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Charles Gilbert Moodie

Born at Mungindi in 1877, Charles Gilbert Moodie worked as a tracker for almost 50 years.   He commenced service at Mungindi in 1905 and later worked at Garah and Gunnedah before leaving the Police in 1916.  He rejoined as the tracker at Yetman in August 1928 and transferred to Gunnedah in December the following year, where he remained until retiring...

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NSW Aboriginal Trackers

This website explores the history of Aboriginal trackers in NSW from 1862 when the current NSW Police Force was established through to 1973 when the last tracker, Norman Walford, retired.  You can read about the lives of individual trackers and some of the incredible tracking feats they...

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Police Stations

There were over 200 NSW police stations that employed Aboriginal trackers between 1862 and 1973.  Many were concentrated in the central-west and north-west of the state, the agricultural and pastoral heartland of NSW.  This is because one of the main jobs of trackers was to pursue sheep, cattle and horse thieves. Trackers sometimes lived in small huts out the back...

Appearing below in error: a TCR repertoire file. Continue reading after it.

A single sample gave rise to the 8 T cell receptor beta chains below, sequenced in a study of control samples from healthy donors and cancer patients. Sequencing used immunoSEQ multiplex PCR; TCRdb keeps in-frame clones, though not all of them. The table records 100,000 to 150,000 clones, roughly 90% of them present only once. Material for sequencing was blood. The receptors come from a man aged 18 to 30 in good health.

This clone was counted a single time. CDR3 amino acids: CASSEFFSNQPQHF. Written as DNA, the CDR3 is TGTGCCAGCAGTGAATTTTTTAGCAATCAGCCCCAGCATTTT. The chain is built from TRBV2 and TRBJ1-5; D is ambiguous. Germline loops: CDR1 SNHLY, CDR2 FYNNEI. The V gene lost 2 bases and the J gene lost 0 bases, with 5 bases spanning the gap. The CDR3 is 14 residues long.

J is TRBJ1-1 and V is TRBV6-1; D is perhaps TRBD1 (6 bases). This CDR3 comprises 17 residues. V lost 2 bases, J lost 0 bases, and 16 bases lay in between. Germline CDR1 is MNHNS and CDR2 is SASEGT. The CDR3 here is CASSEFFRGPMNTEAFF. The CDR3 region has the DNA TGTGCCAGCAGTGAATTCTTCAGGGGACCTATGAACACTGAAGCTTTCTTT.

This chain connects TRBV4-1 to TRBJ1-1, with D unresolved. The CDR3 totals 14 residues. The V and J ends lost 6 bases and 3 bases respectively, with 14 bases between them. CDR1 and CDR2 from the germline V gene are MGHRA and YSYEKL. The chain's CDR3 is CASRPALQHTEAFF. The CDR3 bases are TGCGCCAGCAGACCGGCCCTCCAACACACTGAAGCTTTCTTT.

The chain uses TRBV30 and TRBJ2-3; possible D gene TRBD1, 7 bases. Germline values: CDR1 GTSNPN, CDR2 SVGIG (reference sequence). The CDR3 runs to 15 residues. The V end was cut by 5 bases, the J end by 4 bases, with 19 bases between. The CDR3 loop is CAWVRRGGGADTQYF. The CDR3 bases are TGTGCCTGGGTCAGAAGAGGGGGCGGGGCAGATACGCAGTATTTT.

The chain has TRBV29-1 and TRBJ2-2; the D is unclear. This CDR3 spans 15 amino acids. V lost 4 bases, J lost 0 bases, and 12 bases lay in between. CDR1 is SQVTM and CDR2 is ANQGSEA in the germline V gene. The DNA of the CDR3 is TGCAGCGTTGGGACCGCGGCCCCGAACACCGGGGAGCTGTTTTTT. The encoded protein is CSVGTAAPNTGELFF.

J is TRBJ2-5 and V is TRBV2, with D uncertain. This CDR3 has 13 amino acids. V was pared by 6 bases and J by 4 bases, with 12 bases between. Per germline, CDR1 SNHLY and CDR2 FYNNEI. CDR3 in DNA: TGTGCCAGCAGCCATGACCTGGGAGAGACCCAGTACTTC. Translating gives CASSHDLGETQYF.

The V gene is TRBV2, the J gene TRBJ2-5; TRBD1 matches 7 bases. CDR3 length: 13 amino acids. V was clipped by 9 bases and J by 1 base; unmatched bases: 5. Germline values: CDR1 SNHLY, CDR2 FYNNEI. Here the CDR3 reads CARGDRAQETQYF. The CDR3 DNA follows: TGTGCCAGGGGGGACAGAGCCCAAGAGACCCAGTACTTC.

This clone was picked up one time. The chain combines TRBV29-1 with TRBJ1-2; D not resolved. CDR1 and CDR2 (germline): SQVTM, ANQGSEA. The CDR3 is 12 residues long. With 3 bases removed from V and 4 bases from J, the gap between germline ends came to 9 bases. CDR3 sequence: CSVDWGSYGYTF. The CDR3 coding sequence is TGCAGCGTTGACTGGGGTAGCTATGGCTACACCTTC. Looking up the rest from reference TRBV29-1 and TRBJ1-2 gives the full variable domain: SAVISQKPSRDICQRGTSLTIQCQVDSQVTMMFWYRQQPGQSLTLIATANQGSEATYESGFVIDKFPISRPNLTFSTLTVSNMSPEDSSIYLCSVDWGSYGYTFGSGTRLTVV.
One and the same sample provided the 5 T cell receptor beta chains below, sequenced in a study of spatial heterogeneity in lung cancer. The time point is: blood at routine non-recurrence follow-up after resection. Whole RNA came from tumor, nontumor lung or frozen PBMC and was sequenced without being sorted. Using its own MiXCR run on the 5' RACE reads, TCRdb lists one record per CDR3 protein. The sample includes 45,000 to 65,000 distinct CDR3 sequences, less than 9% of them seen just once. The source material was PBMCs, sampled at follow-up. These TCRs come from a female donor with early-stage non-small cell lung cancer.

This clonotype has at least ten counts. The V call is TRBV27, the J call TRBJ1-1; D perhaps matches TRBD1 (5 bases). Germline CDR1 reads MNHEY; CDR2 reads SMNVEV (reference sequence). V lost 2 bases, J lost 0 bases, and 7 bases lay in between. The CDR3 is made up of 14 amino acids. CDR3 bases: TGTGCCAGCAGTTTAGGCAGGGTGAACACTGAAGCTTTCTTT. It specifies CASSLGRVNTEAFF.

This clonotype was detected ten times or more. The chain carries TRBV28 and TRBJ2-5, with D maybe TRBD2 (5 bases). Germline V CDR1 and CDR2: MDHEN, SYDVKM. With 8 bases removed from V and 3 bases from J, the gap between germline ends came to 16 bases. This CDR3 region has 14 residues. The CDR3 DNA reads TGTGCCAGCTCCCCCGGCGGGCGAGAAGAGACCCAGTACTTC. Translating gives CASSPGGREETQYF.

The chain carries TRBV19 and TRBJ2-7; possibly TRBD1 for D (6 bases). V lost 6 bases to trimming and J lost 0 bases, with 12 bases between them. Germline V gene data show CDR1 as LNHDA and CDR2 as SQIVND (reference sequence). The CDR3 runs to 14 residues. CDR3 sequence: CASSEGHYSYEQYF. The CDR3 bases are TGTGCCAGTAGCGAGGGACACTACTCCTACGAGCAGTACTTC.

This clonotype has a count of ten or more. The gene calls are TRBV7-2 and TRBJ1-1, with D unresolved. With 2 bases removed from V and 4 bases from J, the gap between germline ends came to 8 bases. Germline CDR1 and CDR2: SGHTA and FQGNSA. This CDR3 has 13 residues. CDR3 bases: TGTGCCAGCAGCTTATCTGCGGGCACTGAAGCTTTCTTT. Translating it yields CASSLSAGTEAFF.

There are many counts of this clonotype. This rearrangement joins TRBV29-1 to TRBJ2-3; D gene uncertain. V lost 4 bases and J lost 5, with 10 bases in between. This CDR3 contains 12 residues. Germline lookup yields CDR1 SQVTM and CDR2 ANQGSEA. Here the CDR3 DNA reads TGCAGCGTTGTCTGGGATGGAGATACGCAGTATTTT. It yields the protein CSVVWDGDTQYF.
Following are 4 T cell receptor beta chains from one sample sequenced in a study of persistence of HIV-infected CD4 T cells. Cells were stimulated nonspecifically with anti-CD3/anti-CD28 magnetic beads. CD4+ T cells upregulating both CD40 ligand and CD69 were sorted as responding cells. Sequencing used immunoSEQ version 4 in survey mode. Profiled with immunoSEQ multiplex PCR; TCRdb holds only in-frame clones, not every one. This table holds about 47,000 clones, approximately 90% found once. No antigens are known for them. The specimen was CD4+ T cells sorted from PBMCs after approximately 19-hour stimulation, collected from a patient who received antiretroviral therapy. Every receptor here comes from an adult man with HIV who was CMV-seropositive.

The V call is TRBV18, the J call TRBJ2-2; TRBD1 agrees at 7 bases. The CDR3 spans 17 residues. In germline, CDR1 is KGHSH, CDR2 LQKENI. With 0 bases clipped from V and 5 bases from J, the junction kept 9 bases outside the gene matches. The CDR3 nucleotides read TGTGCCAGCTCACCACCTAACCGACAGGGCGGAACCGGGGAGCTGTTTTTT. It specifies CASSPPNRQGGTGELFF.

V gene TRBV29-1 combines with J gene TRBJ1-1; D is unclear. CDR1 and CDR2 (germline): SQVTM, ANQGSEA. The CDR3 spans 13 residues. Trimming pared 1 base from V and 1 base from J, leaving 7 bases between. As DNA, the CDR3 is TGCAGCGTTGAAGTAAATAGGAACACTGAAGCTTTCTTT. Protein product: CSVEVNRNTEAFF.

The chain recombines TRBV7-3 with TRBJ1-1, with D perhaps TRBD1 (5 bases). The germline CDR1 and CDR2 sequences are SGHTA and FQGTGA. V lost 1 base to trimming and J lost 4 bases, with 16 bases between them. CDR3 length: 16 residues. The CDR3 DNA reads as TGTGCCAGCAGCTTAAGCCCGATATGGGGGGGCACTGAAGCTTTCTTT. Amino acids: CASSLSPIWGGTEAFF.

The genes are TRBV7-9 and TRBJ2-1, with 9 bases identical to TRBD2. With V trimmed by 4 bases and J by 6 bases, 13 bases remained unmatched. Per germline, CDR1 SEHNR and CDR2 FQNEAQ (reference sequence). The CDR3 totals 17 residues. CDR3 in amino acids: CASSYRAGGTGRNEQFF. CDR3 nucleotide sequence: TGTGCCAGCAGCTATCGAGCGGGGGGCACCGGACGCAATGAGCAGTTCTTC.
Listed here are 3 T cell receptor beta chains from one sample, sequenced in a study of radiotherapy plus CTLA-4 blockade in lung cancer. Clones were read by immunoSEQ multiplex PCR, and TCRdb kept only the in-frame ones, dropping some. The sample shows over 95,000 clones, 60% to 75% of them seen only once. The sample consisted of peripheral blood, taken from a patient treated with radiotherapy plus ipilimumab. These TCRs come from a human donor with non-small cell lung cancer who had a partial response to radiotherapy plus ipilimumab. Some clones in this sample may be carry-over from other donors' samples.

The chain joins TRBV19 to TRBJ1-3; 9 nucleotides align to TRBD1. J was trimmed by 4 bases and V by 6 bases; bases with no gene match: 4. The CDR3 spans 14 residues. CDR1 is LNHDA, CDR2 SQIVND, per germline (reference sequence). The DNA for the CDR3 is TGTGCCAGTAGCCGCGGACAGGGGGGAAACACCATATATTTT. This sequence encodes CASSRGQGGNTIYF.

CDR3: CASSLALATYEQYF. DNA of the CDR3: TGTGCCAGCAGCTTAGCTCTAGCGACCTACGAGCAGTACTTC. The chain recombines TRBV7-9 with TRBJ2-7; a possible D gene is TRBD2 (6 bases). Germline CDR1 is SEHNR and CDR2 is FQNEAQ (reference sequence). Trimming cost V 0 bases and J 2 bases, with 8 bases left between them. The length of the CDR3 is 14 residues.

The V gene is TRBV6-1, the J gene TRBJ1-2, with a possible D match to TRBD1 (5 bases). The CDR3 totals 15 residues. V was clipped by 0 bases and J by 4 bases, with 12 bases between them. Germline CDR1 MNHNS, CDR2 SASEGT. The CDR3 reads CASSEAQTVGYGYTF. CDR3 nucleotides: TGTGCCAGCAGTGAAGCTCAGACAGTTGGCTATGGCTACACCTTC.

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A General History

Pathfinders book Pathfinders, A history of Aboriginal trackers in NSW, written by Dr Michael Bennett and published by NewSouth, is now available from all good bookstores. Click on the link below to order your copy. https://www.abbeys.com.au/book/pathfinders-a-history-of-aboriginal-trackers-in-nsw.do Early History Since the beginning of the colony, government agencies, explorers, surveyors and members of the general public called upon the tracking...